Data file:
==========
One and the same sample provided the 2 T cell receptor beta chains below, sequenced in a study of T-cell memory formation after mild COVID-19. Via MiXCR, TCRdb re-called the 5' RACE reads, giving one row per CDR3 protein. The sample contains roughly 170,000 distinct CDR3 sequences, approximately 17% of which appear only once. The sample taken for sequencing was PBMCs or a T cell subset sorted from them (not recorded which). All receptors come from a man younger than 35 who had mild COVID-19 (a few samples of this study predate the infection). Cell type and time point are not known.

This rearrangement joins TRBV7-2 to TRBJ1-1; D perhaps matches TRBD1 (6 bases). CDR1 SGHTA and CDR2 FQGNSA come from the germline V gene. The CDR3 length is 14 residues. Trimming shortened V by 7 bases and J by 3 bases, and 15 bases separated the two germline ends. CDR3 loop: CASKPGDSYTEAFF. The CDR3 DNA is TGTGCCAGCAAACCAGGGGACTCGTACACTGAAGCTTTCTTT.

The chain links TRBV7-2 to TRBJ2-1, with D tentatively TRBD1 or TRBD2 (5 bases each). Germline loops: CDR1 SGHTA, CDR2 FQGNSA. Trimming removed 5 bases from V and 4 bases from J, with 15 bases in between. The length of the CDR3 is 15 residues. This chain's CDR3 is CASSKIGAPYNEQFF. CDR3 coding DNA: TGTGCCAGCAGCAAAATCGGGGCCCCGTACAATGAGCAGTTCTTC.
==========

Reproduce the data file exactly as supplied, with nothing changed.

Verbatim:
One and the same sample provided the 2 T cell receptor beta chains below, sequenced in a study of T-cell memory formation after mild COVID-19. Via MiXCR, TCRdb re-called the 5' RACE reads, giving one row per CDR3 protein. The sample contains roughly 170,000 distinct CDR3 sequences, approximately 17% of which appear only once. The sample taken for sequencing was PBMCs or a T cell subset sorted from them (not recorded which). All receptors come from a man younger than 35 who had mild COVID-19 (a few samples of this study predate the infection). Cell type and time point are not known.

This rearrangement joins TRBV7-2 to TRBJ1-1; D perhaps matches TRBD1 (6 bases). CDR1 SGHTA and CDR2 FQGNSA come from the germline V gene. The CDR3 length is 14 residues. Trimming shortened V by 7 bases and J by 3 bases, and 15 bases separated the two germline ends. CDR3 loop: CASKPGDSYTEAFF. The CDR3 DNA is TGTGCCAGCAAACCAGGGGACTCGTACACTGAAGCTTTCTTT.

The chain links TRBV7-2 to TRBJ2-1, with D tentatively TRBD1 or TRBD2 (5 bases each). Germline loops: CDR1 SGHTA, CDR2 FQGNSA. Trimming removed 5 bases from V and 4 bases from J, with 15 bases in between. The length of the CDR3 is 15 residues. This chain's CDR3 is CASSKIGAPYNEQFF. CDR3 coding DNA: TGTGCCAGCAGCAAAATCGGGGCCCCGTACAATGAGCAGTTCTTC.